Is it unusual for rescues and SPCA to not have Xrays done before putting animals for adption? What are the procedures to determine whether animal is healthy or not?
May 27th, 2005, 03:22 PM
Just to clarify a bit. My boss took the dog to the vet for xrays when she started limping after three days. The SPCA did not make any mention of health issues to them when they adopted her, so I honestly cannot say if they were aware and hiding it, or simply didn't know. I would guess that xraying every dog that went in would probably be cost prohibitive to them. I also feel badly for the dog and wish my boss would keep her anyhow, but I understand. Not sure I could give her back myself though. I fear the dog could now be adopted out to someone who will keep her and not be able to afford to treat her for her pain. As I said, I went through that with my last dog and know how she suffered over the short years she had. What is fair really? What should the SPCA do with this dog now that they definitely know she has this health issue?? I hate to think about it, and will have to put it out of my mind as I will probably never know.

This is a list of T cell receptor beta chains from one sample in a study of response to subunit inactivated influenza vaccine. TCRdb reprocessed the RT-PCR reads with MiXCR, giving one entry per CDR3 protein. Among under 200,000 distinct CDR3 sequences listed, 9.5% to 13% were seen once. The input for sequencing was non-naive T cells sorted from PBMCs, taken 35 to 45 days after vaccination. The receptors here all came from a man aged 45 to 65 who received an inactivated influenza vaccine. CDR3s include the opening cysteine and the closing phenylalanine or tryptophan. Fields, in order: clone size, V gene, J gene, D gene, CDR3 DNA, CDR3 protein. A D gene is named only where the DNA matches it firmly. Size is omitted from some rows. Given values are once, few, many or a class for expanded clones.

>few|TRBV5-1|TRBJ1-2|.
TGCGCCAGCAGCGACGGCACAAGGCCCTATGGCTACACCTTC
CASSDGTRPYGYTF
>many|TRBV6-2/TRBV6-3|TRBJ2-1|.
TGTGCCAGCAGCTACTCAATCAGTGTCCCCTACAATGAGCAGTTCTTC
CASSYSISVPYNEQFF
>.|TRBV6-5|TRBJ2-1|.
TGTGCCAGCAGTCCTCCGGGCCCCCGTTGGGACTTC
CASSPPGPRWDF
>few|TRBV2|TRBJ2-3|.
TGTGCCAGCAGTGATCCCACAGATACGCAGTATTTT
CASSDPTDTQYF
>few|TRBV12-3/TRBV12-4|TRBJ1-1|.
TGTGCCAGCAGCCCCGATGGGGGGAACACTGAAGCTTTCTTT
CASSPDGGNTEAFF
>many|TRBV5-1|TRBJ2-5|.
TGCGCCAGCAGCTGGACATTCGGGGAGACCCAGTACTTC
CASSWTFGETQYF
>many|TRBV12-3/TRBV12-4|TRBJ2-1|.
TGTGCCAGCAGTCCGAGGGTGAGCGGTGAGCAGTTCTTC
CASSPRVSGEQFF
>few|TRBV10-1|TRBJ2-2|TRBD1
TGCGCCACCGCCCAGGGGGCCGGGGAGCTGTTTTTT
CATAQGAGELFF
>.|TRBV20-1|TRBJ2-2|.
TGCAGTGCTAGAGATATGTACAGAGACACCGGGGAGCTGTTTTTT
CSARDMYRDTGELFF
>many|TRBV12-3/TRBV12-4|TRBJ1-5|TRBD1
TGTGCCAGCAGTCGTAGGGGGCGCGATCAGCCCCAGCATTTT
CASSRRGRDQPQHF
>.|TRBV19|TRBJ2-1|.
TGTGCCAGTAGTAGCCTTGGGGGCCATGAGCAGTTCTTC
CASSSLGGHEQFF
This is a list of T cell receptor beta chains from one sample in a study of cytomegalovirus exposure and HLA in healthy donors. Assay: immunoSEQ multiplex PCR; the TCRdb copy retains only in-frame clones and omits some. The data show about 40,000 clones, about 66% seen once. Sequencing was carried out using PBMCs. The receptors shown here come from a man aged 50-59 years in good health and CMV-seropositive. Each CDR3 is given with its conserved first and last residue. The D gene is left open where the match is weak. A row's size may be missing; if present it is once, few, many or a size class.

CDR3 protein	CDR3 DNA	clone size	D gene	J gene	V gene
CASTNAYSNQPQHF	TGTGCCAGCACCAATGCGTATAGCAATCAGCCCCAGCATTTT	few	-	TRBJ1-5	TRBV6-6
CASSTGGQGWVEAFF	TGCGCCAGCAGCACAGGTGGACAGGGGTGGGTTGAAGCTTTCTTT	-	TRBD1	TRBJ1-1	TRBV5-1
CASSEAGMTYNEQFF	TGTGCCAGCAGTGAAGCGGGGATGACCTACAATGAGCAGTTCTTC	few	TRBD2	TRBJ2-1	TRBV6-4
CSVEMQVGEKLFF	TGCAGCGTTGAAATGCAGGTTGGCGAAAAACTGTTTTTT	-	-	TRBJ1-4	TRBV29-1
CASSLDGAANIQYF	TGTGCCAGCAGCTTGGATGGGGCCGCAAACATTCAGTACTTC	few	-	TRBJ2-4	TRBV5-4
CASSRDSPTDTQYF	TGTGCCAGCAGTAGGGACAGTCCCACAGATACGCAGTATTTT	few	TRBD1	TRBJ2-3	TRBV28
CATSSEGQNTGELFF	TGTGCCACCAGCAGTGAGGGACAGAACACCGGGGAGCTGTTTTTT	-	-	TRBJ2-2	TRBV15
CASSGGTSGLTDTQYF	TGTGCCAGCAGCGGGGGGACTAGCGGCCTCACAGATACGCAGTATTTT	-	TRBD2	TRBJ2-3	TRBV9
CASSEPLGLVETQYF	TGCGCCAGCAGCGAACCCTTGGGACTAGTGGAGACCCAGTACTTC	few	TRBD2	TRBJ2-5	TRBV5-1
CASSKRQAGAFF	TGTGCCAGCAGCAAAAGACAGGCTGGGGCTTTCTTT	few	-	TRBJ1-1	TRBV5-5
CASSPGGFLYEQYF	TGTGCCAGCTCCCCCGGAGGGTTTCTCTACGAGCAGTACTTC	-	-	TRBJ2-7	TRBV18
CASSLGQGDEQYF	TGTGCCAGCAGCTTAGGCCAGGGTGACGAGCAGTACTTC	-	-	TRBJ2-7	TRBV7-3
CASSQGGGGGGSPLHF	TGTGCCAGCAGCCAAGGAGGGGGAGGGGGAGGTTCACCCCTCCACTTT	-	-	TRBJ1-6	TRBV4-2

May 27th, 2005, 03:31 PM
Maybe the SPCA should (or are going to) provide all necessary medication and support for an adoptive familly.
May 27th, 2005, 03:51 PM